The impact of the apparently unreliable co-witness
We’ve written before about the intoxicated witness. While our mock jurors tend to dismiss them as unreliable, recent research presents a mixed picture as to their accuracy. New work out of New Zealand adds to the murkiness by having apparently intoxicated confederates witness an incident along with the research participant and then contribute misinformation during a discussion of what they had seen. The researchers were interested in whether apparent intoxication would influence the participant’s acceptance of the (intoxicated) co-witnesses’ misinformation.
The researchers hypothesized that when the misinformation presented by the intoxicated witness was something the participant had not seen for themselves, it might “fill in the gaps” in participant memory and therefore be accepted as fact.
In those circumstances where the participant had their own memory and the intoxicated witness report varied from their own recollection–the participant would not accept the intoxicated person’s information as fact.
To test their hypotheses, the researchers had participants (and their paired confederate) watch a video clip of two simulated thefts committed in the university library by a male and female working together.
In half of the cases, both people drank lemonade (e.g., the sober co-witness condition). In the other half of the cases, the participant drank lemonade and watched their companion/confederate drink what appeared to be three alcoholic beverages (the intoxicated co-witness condition). The confederate behaved exactly the same way in both conditions (i.e., whether “sober” or “intoxicated”) so that the only difference was the research participant seeing them drinking a mixture of what appeared to be vodka and lemonade and then having the researcher “test” blood alcohol (which was always “over the legal limit”).
If you are wondering what the participant thought of being given lemonade while the confederate drank what appeared to be alcohol, the recruitment advertisement had warned the participants that they “may be required to consume enough alcohol to place them over the legal driving limit”. Plus, researchers are ever alert to suspicion, so, prior to each video viewing, the “bench surfaces in the testing room were wiped down with an alcohol solution” so that a distinct smell of alcohol was present.
After watching the videos, the two observers (i.e., the actual participant and the either intoxicated or sober co-witness confederate) discussed what they had seen (while the experimenter allegedly went to print some forms) and the confederate introduced misinformation (e.g., the accomplice’s eyes were blue not brown, a male student was visible behind the thieves and not a female student, the male thief wore black rather than blue jeans, and the thieves stole an MP3 player rather than a phone).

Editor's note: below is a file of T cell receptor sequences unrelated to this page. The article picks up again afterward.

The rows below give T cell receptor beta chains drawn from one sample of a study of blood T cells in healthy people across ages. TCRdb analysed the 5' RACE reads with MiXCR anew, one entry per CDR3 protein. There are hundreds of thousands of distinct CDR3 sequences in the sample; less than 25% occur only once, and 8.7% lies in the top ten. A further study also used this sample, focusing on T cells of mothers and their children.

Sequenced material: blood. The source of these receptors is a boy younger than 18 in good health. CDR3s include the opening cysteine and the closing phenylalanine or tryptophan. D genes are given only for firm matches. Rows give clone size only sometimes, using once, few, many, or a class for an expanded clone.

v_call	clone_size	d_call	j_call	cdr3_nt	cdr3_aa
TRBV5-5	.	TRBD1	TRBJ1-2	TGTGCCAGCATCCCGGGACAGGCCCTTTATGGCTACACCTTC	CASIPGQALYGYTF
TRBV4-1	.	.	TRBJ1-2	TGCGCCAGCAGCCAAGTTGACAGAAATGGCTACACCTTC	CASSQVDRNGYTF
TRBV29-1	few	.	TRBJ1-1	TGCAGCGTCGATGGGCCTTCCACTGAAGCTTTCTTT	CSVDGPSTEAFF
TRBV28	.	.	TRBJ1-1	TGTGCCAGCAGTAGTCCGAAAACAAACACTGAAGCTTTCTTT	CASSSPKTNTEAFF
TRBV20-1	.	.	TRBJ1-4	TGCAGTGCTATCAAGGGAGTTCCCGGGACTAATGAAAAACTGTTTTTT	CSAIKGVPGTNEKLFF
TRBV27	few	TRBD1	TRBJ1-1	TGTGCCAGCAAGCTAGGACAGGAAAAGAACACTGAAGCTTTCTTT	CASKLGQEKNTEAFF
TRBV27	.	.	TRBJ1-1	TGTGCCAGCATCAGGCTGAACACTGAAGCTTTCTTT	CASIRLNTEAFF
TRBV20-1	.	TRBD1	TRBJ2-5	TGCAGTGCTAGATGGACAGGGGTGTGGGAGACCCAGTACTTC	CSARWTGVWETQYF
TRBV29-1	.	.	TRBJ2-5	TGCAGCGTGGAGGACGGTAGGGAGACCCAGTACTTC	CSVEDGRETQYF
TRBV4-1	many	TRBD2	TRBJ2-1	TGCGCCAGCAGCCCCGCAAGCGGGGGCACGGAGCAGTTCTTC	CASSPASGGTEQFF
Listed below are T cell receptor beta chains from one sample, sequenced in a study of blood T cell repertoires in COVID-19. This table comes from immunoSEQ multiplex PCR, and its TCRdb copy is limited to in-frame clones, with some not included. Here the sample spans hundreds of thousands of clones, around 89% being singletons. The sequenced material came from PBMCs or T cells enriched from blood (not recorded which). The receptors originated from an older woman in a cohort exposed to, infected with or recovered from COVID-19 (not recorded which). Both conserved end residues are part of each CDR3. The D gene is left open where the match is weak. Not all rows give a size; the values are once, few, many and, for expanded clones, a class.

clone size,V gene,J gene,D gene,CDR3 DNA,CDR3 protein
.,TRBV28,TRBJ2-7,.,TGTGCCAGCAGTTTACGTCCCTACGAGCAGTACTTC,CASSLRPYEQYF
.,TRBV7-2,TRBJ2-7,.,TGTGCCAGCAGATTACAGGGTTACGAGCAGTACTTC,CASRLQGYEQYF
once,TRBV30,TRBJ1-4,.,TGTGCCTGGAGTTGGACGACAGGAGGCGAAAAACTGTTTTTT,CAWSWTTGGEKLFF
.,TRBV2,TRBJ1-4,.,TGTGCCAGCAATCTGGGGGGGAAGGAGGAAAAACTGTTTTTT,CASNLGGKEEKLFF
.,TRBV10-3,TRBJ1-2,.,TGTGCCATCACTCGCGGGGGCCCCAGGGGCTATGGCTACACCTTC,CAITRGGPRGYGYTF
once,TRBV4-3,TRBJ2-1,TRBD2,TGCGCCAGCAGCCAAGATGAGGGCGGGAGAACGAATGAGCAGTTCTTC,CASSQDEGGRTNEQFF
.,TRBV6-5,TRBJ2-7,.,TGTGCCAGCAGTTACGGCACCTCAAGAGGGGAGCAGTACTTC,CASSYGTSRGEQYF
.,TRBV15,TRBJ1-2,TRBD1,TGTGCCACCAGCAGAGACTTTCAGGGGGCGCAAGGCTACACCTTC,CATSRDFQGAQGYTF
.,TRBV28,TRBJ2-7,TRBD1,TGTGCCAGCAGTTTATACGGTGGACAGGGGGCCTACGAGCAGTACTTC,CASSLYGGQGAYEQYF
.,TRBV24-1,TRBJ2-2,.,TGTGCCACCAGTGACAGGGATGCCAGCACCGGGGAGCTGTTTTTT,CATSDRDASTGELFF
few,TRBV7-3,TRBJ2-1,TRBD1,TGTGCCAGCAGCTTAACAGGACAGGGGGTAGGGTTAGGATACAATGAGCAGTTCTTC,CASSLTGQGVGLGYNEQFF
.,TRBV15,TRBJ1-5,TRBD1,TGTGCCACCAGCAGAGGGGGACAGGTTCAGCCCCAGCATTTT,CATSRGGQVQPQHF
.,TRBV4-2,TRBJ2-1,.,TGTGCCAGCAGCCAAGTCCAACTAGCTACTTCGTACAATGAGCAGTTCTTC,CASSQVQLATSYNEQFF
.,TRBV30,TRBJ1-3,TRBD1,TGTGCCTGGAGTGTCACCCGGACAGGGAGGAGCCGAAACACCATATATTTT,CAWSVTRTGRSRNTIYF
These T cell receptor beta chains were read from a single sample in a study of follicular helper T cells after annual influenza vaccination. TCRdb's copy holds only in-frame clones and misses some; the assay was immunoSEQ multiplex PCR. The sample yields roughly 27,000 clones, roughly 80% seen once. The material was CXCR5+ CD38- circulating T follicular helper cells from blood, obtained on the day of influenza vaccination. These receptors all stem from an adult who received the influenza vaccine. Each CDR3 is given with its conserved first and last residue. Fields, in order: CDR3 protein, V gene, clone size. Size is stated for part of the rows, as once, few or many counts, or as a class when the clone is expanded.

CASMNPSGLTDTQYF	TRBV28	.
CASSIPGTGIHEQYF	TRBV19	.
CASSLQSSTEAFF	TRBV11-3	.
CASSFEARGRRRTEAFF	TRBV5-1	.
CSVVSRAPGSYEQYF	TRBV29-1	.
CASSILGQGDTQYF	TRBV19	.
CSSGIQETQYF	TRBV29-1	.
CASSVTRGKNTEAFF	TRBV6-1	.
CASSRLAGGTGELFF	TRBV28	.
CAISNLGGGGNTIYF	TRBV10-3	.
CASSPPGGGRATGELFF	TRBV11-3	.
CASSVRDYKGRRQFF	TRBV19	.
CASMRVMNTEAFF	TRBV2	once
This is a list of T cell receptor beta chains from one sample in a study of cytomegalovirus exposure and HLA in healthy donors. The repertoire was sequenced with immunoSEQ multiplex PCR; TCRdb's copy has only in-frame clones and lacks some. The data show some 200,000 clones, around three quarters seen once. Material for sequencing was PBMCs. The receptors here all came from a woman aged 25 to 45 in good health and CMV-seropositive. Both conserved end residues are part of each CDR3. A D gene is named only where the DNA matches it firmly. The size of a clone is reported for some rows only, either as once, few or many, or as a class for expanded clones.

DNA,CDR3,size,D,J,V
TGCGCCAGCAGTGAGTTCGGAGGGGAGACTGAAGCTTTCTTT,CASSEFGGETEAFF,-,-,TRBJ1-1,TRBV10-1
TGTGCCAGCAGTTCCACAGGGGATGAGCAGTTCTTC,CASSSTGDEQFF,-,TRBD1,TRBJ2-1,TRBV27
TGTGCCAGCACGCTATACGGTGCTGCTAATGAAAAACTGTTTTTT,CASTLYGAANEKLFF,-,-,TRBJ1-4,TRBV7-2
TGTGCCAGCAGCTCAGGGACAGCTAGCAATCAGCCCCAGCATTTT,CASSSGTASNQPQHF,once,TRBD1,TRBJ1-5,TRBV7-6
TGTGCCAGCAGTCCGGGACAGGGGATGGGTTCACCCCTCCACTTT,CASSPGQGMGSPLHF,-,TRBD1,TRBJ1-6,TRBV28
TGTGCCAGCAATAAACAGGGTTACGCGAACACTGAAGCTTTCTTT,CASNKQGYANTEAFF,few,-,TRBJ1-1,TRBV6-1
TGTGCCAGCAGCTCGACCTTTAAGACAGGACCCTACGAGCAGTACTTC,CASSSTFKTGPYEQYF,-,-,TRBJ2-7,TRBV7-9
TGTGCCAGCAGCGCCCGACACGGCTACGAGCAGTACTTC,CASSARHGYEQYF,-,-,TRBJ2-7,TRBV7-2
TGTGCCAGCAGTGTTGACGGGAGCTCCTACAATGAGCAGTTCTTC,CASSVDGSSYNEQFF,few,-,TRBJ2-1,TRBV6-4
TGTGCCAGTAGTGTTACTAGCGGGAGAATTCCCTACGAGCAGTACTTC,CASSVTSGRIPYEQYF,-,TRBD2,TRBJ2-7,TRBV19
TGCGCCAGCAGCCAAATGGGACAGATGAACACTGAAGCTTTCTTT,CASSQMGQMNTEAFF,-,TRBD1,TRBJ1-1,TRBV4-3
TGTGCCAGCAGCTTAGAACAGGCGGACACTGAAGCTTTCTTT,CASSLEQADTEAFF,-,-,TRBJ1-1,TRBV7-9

The experimenter then returned and separated the two so they could “complete subsequent tasks separately”. The actual research participant then completed a “filler task” on a computer and was then asked a series of questions about what they had seen on the video. They were asked to do another “filler task” for a few minutes and then were shown a series of 6 photographs with the actual thief in the video not present among them. They were told the actual accomplice might not be present in the photos and asked to identify the accomplice if possible.
The researchers went to great lengths to present a convincing “intoxicated co-witness” and had apparently done a pretty effective job, based on the impressions of research participants following the experiments. However, the research participants were just as likely to accept misinformation from the intoxicated co-witness as from the sober co-witness.
Follow-up analysis showed them that when there was a clear discrepancy between what the participant observed and what the co-witness told them (i.e., the misinformation), the participant was more likely to accept the accuracy of the sober witness than the intoxicated witness.
However, when the participant did not know the answer to the question shared by the misinforming co-witness, there was no real difference between their tendency to accept the information from a sober witness or an intoxicated witness.
It should be noted that this is research from an undergraduate population, a group that is surely very accustomed to interacting with intoxicated people towards whom they have positive feelings. Indeed, they might be regular ‘over the legal limit’ drinkers themselves. These factors are surely relevant to findings. Almost certainly, people who don’t ever drink, who are members of anti-drinking groups or who are critical of drinking seem likely to respond is a different way.
While our mock jurors resoundingly say you cannot rely on an intoxicated witness, these findings (and other research) muddies the water. Intoxicated witnesses may actually be credited with unimpaired recall, and, despite the voluminous research on issues with eye witness identification, participants in today’s research are more likely to rely on their own recollections than the discrepant feedback from even a sober co-witness.
Depending on your goals, there are two ways to go based on this (and prior) research:
Educate the jurors about problems with eye witness identification.
Educate jurors about the actual research showing intoxicated witnesses may have unimpaired recall.
Bolster the cognitive capacities of the intoxicated person, if possible, by pointing out that they did various things well (spoke clearly, was considered sober by non-drinkers present with them, et cetera) that indicate capacity.
Reasonable doubt, anyone?
Zajac, R., Dickson, J., Munn, R., & O’Neill, S. (2013). Trussht me, I know what I sshaw: The acceptance of misinformation from an apparently unreliable co-witness. Legal and Criminological Psychology. DOI: 10.1111/lcrp.12032